And the top categories of savings goals are:

16% for Travel
14% for Just Saving
10% for an Emergency fund
8% for Gifts and Shopping
7% for House Deposit
6% for Home Improvement
6% for Education
5% for Electronics
5% for a Car
8% for Miscellaneous

These are new business models of saving and connecting and, because these are new business models, we will see more and more hybrid versions of such businesses such as Caja Navarro’s Zopa-style service.

Fifth, there’s a view that banks can kill off these businesses once they prove any success. This view is a complete fallacy.

For example, taking another industry, the Home Shopping Channel QVC was pitched as an idea to the major networks, but was seen as not being worthy of note until it gained critical mass.

What's critical mass, was the question posed.

When you get 2.5 million viewers, was the answer.

The trouble is that when you get critical mass, you won't be interested in being acquired and selling out, because that's when the business is working.

Taking this and then adding the network effect, means that when Zopa starts working - let's say, it gets 2.5% of net new lending in 2011 - a year later, it can double, quadruple or even take ten times that market share because, once it has reached critical mass, everyone will know what it is, what it can do and why it is relevant.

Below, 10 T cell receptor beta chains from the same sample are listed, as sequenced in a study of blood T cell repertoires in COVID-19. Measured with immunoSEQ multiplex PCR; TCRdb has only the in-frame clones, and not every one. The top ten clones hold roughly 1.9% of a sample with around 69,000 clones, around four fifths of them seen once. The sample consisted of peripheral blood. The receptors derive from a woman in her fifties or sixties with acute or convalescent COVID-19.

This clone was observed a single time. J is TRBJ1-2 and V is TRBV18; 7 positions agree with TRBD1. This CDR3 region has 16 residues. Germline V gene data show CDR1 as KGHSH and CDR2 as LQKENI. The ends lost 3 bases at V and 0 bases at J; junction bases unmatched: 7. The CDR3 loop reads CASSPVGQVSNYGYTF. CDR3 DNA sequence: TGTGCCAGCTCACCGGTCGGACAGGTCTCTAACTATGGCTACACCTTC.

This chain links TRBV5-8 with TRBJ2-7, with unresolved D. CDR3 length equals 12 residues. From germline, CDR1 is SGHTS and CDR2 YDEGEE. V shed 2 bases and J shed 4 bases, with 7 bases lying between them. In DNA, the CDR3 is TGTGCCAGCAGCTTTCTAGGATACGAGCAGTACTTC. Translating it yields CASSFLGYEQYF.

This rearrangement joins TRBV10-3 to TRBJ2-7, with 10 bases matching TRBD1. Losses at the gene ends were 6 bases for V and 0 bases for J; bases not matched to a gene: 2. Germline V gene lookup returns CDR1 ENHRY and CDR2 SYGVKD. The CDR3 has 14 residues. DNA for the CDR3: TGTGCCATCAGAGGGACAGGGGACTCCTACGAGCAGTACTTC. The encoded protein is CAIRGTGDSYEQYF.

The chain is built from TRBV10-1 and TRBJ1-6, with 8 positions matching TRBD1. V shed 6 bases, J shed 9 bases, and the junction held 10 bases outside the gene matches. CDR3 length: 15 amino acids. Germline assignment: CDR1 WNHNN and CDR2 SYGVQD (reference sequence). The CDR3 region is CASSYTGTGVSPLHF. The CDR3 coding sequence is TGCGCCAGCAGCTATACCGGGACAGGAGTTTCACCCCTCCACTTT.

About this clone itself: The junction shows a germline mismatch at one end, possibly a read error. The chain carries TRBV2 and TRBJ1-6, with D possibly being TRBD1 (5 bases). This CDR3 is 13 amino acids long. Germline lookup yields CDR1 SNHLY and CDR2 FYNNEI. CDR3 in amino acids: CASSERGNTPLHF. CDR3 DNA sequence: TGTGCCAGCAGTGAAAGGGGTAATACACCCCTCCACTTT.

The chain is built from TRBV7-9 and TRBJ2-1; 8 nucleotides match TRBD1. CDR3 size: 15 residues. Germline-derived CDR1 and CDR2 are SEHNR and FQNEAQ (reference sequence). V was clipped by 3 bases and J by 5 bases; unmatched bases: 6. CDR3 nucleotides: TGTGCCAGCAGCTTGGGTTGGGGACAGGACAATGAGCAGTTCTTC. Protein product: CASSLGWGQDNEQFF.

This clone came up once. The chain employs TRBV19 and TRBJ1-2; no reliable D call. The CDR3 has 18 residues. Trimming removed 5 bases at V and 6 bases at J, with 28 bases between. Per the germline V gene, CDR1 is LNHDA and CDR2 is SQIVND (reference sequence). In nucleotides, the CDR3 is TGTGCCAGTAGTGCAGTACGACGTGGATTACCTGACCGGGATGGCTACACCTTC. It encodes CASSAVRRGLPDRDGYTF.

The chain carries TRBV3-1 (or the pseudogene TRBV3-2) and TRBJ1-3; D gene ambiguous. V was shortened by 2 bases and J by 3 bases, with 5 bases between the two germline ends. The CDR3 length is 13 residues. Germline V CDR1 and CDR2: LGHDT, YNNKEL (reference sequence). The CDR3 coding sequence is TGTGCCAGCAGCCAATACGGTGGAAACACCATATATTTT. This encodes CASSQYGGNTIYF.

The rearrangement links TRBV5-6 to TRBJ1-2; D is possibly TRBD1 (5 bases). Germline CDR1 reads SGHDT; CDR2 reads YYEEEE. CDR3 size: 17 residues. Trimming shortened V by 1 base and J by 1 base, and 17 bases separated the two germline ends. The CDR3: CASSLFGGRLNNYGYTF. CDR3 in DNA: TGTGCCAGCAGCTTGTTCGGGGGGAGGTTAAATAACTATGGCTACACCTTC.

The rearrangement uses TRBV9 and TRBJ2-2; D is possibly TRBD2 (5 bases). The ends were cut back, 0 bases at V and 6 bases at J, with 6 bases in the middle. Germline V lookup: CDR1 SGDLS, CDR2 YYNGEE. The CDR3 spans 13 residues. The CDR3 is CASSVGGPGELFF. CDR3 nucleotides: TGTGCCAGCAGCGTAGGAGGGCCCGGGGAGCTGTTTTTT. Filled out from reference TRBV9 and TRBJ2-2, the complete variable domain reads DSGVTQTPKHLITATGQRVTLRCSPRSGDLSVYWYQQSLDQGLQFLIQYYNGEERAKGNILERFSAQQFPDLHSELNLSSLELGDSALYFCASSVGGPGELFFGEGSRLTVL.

That means they will trust it.

So, Zopa get 2.5% of net new lending in 2011 ... 2012 - 10%? 20%? or more.

This is highly likely and reasonable.

Then the banks think, let's kill it ... by undermining it's pricing model? Zopa's pricing is razor thin, so I don't think so.

By buying it? Why would you want to sell-out when you've just snatched victory?

By copying it? Who has first mover advantage?

Nope, as mentioned before, once the train has left the station, you can't get on it. Just like the PayPal reference earlier.

There are so many more points I could add but this post is already too long.

The real point is that, assuming there is a need for these new businesses which I believe there is, the only thing that undermines their business model is access to ongoing capital to get to the point of success.  This is the challenge of any new business, and this is the real challenge to these new entrants: can they fund the business long enough to be successful?

Luckily there are plenty of financers out there who do believe in these new businesses however to fund them through their fledgling beginnings, including Red McCoombs for SmartyPig and Zopa’s investors range from Bessemer Venture Partners and Balderton Capital to the Rowland Family.

Even so, in Zopa’s case where they are creating a new market in P2P lending, the issue and challenge has always been getting enough people placing money into Zopa to enable them to meet the demands of those who want to borrow. Without funders, there is no marketplace.